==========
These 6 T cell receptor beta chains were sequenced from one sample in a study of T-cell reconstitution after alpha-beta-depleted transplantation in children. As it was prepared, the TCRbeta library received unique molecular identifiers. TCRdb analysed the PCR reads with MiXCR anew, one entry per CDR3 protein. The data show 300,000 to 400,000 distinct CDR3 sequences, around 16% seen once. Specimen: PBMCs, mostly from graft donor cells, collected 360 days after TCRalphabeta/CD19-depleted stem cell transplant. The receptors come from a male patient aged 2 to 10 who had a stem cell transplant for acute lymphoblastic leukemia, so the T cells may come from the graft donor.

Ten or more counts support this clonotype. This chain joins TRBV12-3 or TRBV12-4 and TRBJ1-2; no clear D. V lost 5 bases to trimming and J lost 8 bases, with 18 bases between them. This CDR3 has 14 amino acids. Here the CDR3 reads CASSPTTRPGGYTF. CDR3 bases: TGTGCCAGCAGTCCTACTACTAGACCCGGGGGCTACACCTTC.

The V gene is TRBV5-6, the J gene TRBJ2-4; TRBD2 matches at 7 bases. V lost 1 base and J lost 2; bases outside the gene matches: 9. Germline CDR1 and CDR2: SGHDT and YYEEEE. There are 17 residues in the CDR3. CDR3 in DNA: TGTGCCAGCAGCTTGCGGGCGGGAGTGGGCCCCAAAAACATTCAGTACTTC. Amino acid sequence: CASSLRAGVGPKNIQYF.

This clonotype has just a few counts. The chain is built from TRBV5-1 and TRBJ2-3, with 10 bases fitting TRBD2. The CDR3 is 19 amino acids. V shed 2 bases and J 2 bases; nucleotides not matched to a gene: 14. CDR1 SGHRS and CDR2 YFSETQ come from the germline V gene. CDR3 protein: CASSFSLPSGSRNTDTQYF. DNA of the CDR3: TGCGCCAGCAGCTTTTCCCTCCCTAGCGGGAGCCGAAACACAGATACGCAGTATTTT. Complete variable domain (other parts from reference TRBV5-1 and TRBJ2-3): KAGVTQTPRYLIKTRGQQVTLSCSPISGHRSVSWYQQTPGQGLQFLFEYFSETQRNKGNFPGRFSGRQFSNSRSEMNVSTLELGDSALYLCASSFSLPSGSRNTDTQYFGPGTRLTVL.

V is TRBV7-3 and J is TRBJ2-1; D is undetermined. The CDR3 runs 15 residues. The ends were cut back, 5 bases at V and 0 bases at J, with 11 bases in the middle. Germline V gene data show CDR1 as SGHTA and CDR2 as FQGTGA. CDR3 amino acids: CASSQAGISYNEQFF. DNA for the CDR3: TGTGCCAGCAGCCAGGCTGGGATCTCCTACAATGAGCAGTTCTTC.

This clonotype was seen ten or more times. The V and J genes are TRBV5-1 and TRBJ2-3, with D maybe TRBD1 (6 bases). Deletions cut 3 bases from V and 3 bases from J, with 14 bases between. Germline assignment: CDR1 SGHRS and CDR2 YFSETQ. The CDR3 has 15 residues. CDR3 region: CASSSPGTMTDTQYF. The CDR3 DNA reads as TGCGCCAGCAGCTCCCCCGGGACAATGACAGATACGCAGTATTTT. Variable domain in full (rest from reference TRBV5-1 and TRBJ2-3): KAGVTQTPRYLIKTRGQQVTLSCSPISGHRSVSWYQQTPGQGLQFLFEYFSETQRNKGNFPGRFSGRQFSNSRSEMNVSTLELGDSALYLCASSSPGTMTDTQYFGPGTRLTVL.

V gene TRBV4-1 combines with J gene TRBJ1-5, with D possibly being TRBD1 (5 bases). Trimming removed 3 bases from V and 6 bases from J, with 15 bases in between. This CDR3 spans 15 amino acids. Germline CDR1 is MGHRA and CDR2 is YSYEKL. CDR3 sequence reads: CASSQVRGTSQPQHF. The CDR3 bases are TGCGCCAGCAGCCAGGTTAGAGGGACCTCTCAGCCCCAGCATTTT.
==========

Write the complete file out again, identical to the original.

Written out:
These 6 T cell receptor beta chains were sequenced from one sample in a study of T-cell reconstitution after alpha-beta-depleted transplantation in children. As it was prepared, the TCRbeta library received unique molecular identifiers. TCRdb analysed the PCR reads with MiXCR anew, one entry per CDR3 protein. The data show 300,000 to 400,000 distinct CDR3 sequences, around 16% seen once. Specimen: PBMCs, mostly from graft donor cells, collected 360 days after TCRalphabeta/CD19-depleted stem cell transplant. The receptors come from a male patient aged 2 to 10 who had a stem cell transplant for acute lymphoblastic leukemia, so the T cells may come from the graft donor.

Ten or more counts support this clonotype. This chain joins TRBV12-3 or TRBV12-4 and TRBJ1-2; no clear D. V lost 5 bases to trimming and J lost 8 bases, with 18 bases between them. This CDR3 has 14 amino acids. Here the CDR3 reads CASSPTTRPGGYTF. CDR3 bases: TGTGCCAGCAGTCCTACTACTAGACCCGGGGGCTACACCTTC.

The V gene is TRBV5-6, the J gene TRBJ2-4; TRBD2 matches at 7 bases. V lost 1 base and J lost 2; bases outside the gene matches: 9. Germline CDR1 and CDR2: SGHDT and YYEEEE. There are 17 residues in the CDR3. CDR3 in DNA: TGTGCCAGCAGCTTGCGGGCGGGAGTGGGCCCCAAAAACATTCAGTACTTC. Amino acid sequence: CASSLRAGVGPKNIQYF.

This clonotype has just a few counts. The chain is built from TRBV5-1 and TRBJ2-3, with 10 bases fitting TRBD2. The CDR3 is 19 amino acids. V shed 2 bases and J 2 bases; nucleotides not matched to a gene: 14. CDR1 SGHRS and CDR2 YFSETQ come from the germline V gene. CDR3 protein: CASSFSLPSGSRNTDTQYF. DNA of the CDR3: TGCGCCAGCAGCTTTTCCCTCCCTAGCGGGAGCCGAAACACAGATACGCAGTATTTT. Complete variable domain (other parts from reference TRBV5-1 and TRBJ2-3): KAGVTQTPRYLIKTRGQQVTLSCSPISGHRSVSWYQQTPGQGLQFLFEYFSETQRNKGNFPGRFSGRQFSNSRSEMNVSTLELGDSALYLCASSFSLPSGSRNTDTQYFGPGTRLTVL.

V is TRBV7-3 and J is TRBJ2-1; D is undetermined. The CDR3 runs 15 residues. The ends were cut back, 5 bases at V and 0 bases at J, with 11 bases in the middle. Germline V gene data show CDR1 as SGHTA and CDR2 as FQGTGA. CDR3 amino acids: CASSQAGISYNEQFF. DNA for the CDR3: TGTGCCAGCAGCCAGGCTGGGATCTCCTACAATGAGCAGTTCTTC.

This clonotype was seen ten or more times. The V and J genes are TRBV5-1 and TRBJ2-3, with D maybe TRBD1 (6 bases). Deletions cut 3 bases from V and 3 bases from J, with 14 bases between. Germline assignment: CDR1 SGHRS and CDR2 YFSETQ. The CDR3 has 15 residues. CDR3 region: CASSSPGTMTDTQYF. The CDR3 DNA reads as TGCGCCAGCAGCTCCCCCGGGACAATGACAGATACGCAGTATTTT. Variable domain in full (rest from reference TRBV5-1 and TRBJ2-3): KAGVTQTPRYLIKTRGQQVTLSCSPISGHRSVSWYQQTPGQGLQFLFEYFSETQRNKGNFPGRFSGRQFSNSRSEMNVSTLELGDSALYLCASSSPGTMTDTQYFGPGTRLTVL.

V gene TRBV4-1 combines with J gene TRBJ1-5, with D possibly being TRBD1 (5 bases). Trimming removed 3 bases from V and 6 bases from J, with 15 bases in between. This CDR3 spans 15 amino acids. Germline CDR1 is MGHRA and CDR2 is YSYEKL. CDR3 sequence reads: CASSQVRGTSQPQHF. The CDR3 bases are TGCGCCAGCAGCCAGGTTAGAGGGACCTCTCAGCCCCAGCATTTT.